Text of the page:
Conference on the Optimal Use of Mice and Rats in Aging Research
On December 10 and 11, 2019, NIA hosted a conference on the optimal use of mice and rats in aging research.
December 10, 2019
December 11, 2019
Lister Hill Auditorium
National Library of Medicine, Building 38A
Purpose and Background
Mice and rats have long been favorite animal models for aging research, because they are more closely related to humans than yeast, flies, or worms, and they are easier to study than other mammals because of their relatively small size and short life span. Rodent models also allow strict control of many variables that are difficult to control in human studies, and that could affect the trajectory of aging, including diet, life experiences, parity, and pharmaceutical exposures. Furthermore, comparison between the mouse and human genomes suggests that most human genetic diseases could be modeled by changes in equivalent genes in these rodents. Rodent studies have greatly contributed to our understanding of the life lengthening potential of specific genetic mutations, calorie restriction, and a number of drug interventions such as rapamycin, acarbose, and 17alpha-estradiol.
The full potential of rodent models for aging research, however, has been limited by inconsistent reproducibility, which is partly traceable to differences in the environmental conditions the animals experience – laboratory-specific variations in handling, housing, diet, water supply, and noise level, to name a few. This challenge may be even more severe in studies of old animals, for which age-related diseases and loss of resilience can amplify the effects of such factors. Variation among sites in interpretation of IACUC guidelines can also lead to variations in outcome of aging studies.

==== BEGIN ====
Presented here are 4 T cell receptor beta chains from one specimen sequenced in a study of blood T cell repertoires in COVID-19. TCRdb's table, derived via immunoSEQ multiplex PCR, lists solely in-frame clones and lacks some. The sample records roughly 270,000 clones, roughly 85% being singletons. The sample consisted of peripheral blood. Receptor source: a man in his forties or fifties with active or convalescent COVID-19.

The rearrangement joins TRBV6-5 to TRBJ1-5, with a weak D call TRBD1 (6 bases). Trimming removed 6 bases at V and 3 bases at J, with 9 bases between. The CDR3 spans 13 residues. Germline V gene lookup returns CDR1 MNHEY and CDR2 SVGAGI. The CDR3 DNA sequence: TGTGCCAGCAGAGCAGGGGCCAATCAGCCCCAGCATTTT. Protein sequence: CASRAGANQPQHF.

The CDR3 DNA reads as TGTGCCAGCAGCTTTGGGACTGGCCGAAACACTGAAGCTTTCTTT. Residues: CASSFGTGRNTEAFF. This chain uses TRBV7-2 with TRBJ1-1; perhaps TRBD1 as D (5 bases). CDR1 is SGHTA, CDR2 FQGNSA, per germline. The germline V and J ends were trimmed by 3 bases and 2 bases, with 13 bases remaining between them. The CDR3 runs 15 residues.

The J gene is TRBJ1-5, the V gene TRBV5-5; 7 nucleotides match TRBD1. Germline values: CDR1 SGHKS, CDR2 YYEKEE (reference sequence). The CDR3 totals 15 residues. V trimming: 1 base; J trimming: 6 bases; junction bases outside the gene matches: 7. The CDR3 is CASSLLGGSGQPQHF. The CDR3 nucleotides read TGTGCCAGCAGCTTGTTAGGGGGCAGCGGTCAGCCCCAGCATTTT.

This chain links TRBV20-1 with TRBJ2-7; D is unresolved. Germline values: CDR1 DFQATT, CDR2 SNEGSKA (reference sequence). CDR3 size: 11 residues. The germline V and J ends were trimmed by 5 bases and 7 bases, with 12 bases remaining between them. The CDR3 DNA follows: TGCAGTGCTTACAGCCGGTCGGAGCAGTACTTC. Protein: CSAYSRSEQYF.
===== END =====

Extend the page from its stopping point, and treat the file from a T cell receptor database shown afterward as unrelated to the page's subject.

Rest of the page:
This 1.5 day meeting aimed at developing an understanding of current best practices for working with mice and rats for aging research, with the ultimate goal of improving standardization on what is working well, and correcting problem areas that might impede progress in this field. Topics included: (a) selection of species, strain, and sex for studies of aging; (b) influential effects of husbandry and testing conditions; (c) veterinary care and regulatory issues for aging and aged mice and rats; (e) evaluation and improvement of mouse and rat models for important human late-life diseases; (f) successes and failures of recent attempts for standardization among laboratories.
Watch the conference recording from Day 1.